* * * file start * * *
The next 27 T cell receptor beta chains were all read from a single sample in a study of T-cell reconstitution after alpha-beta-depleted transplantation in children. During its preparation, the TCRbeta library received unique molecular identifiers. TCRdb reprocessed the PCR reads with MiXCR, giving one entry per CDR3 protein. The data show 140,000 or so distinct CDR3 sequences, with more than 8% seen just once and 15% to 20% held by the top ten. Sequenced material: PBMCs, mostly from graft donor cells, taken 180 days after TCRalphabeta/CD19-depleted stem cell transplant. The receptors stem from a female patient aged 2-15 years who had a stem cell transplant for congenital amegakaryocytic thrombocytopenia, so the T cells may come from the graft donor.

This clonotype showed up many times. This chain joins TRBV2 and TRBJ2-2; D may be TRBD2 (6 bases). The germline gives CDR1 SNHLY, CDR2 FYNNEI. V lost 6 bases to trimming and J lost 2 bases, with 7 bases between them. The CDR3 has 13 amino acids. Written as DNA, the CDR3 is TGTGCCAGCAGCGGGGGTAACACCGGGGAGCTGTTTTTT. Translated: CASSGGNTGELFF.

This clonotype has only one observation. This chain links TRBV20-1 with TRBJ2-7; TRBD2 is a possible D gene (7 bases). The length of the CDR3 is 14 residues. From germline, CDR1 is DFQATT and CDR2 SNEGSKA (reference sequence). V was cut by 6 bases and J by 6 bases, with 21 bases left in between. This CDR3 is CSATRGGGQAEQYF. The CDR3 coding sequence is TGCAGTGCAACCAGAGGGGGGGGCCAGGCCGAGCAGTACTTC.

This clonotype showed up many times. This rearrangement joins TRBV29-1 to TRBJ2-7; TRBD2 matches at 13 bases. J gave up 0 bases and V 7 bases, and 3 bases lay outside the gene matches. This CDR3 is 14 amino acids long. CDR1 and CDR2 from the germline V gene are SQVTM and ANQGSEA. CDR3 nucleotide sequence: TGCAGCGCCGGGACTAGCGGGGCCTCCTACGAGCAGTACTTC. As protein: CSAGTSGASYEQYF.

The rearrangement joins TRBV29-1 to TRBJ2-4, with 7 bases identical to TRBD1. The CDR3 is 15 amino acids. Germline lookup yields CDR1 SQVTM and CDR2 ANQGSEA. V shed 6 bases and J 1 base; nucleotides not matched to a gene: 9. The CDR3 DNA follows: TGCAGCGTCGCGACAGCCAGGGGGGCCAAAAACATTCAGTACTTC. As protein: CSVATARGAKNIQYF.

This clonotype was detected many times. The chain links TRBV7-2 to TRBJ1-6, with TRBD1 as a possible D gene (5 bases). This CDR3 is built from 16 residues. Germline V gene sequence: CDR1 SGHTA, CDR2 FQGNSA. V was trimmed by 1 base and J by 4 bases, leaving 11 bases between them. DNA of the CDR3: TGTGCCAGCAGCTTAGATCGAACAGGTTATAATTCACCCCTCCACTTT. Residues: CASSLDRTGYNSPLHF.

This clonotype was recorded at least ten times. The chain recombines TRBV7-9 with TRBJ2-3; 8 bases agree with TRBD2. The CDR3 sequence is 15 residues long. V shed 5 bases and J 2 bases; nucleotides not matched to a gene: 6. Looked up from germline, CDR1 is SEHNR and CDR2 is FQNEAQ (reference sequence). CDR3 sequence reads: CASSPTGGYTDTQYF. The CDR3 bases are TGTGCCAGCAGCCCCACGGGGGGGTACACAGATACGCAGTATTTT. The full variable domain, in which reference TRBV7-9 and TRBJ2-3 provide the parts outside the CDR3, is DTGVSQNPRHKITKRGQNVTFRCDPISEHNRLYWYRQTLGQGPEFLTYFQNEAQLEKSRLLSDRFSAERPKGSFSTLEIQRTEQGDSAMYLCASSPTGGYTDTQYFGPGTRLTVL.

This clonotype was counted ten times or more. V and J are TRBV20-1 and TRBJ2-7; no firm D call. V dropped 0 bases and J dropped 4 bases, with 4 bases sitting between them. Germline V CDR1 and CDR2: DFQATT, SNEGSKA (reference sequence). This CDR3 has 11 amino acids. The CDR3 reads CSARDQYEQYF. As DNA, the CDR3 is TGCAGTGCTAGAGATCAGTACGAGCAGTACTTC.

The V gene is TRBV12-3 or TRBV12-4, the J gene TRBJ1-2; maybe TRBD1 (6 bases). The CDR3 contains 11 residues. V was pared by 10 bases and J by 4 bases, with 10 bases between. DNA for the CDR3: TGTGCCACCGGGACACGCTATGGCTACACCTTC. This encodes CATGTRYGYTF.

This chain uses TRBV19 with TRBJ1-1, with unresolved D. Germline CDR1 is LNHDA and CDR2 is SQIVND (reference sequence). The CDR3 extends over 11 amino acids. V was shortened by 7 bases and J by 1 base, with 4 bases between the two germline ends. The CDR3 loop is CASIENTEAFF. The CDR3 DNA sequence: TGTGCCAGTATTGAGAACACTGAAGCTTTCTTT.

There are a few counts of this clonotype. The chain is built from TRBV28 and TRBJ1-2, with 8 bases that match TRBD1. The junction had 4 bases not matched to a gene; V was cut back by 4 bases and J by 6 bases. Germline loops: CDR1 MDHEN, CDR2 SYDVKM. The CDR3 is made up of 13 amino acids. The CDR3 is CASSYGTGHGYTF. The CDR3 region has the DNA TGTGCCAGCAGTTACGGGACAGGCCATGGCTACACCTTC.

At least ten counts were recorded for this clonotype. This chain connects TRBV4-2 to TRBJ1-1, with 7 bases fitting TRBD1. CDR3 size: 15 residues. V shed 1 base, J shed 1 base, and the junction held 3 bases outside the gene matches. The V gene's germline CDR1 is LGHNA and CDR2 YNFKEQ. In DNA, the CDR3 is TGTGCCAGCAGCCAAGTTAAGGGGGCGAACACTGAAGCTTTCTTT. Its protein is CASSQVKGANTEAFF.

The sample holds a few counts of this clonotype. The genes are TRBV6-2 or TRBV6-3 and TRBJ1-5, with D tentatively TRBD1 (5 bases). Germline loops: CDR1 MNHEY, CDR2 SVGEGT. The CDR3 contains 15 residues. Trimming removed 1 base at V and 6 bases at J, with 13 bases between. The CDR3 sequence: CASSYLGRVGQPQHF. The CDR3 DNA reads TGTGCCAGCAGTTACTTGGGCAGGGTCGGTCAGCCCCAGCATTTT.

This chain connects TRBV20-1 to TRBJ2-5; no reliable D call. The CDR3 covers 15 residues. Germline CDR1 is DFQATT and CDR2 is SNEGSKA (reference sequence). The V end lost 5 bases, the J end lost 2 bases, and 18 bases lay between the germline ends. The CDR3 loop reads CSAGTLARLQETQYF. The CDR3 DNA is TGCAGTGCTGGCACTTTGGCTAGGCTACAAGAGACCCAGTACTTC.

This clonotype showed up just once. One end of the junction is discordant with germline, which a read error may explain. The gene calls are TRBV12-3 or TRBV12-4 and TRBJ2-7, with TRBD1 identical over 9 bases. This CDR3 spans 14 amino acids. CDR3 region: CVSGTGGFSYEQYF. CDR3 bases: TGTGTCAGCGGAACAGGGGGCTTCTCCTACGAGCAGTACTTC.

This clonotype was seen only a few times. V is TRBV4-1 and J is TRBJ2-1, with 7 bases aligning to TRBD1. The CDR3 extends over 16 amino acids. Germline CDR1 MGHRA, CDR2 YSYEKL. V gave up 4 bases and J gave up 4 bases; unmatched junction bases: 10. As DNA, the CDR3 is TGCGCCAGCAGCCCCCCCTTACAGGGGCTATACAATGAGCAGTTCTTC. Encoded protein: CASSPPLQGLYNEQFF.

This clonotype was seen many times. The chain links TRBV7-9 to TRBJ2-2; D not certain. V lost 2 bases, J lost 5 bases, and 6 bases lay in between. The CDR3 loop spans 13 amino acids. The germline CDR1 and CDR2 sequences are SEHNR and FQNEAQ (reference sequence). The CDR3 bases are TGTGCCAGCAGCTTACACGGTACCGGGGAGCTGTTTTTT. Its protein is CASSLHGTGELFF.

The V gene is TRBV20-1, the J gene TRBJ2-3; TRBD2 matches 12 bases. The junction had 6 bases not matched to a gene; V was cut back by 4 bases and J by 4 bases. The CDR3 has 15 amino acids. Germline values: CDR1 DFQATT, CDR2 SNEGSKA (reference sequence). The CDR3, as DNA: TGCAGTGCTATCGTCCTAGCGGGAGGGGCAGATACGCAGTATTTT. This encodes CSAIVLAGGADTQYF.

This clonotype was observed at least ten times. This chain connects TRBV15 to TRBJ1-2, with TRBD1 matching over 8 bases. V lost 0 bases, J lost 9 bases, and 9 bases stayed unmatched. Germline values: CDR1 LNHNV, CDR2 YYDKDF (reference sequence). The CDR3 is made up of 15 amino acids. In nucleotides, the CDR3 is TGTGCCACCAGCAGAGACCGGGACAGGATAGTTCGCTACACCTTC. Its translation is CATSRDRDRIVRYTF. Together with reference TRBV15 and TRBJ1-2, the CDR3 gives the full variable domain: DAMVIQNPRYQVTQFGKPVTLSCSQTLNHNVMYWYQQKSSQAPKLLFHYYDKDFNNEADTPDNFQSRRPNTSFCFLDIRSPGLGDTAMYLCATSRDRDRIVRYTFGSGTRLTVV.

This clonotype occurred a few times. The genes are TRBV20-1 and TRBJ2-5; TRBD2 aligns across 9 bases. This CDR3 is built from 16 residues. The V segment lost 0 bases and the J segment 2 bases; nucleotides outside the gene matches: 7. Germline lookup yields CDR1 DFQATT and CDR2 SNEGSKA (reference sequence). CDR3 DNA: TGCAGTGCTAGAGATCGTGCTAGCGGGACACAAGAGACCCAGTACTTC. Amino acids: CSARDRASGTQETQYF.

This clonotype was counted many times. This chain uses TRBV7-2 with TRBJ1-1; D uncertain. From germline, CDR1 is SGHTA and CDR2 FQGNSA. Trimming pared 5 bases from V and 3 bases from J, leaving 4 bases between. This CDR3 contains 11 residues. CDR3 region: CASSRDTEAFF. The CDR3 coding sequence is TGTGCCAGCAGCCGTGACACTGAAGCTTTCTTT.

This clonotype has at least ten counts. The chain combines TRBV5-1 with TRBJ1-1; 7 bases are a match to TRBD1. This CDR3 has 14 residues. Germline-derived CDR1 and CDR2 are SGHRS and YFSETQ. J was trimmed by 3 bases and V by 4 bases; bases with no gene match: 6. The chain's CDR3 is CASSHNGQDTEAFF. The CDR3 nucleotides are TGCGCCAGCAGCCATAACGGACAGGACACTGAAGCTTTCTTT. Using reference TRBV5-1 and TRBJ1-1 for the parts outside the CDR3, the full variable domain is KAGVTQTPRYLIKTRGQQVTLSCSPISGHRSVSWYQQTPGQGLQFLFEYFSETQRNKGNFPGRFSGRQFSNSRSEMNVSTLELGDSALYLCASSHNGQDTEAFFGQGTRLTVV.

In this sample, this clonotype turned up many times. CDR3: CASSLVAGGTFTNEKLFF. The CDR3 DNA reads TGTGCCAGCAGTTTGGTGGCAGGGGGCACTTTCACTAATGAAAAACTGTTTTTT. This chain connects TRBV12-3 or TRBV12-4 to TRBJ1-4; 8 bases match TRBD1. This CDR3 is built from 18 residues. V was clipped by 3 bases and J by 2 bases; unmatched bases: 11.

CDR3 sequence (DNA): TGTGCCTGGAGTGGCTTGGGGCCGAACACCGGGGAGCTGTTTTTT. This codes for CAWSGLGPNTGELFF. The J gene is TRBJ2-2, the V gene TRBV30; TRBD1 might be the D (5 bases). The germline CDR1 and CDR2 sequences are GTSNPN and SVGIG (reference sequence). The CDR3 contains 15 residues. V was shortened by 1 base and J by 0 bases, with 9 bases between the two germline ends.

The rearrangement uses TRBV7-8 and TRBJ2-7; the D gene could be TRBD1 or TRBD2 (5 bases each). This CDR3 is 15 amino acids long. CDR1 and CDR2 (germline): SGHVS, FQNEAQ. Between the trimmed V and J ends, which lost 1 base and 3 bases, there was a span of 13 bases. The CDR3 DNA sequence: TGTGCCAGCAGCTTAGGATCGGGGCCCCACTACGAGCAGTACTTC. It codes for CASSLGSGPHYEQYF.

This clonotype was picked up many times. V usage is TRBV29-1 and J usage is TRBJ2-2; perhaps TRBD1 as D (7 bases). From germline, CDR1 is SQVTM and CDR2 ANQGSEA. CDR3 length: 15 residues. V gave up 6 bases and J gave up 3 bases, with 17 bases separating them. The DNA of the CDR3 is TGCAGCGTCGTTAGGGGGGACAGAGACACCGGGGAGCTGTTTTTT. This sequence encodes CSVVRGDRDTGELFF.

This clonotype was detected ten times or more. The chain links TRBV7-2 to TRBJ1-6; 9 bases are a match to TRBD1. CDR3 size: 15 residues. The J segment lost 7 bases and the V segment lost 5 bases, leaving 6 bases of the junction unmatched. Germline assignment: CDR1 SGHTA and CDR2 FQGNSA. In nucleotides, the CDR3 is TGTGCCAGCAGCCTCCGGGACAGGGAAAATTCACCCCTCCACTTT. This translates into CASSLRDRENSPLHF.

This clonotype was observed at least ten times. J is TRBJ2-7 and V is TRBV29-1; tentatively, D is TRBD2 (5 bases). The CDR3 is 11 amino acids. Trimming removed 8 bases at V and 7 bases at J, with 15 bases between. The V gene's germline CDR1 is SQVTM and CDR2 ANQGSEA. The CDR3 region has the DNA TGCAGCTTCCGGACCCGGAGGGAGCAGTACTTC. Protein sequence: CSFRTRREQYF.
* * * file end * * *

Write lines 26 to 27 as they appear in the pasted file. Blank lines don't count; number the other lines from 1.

This clonotype was picked up many times. V usage is TRBV29-1 and J usage is TRBJ2-2; perhaps TRBD1 as D (7 bases). From germline, CDR1 is SQVTM and CDR2 ANQGSEA. CDR3 length: 15 residues. V gave up 6 bases and J gave up 3 bases, with 17 bases separating them. The DNA of the CDR3 is TGCAGCGTCGTTAGGGGGGACAGAGACACCGGGGAGCTGTTTTTT. This sequence encodes CSVVRGDRDTGELFF.

This clonotype was detected ten times or more. The chain links TRBV7-2 to TRBJ1-6; 9 bases are a match to TRBD1. CDR3 size: 15 residues. The J segment lost 7 bases and the V segment lost 5 bases, leaving 6 bases of the junction unmatched. Germline assignment: CDR1 SGHTA and CDR2 FQGNSA. In nucleotides, the CDR3 is TGTGCCAGCAGCCTCCGGGACAGGGAAAATTCACCCCTCCACTTT. This translates into CASSLRDRENSPLHF.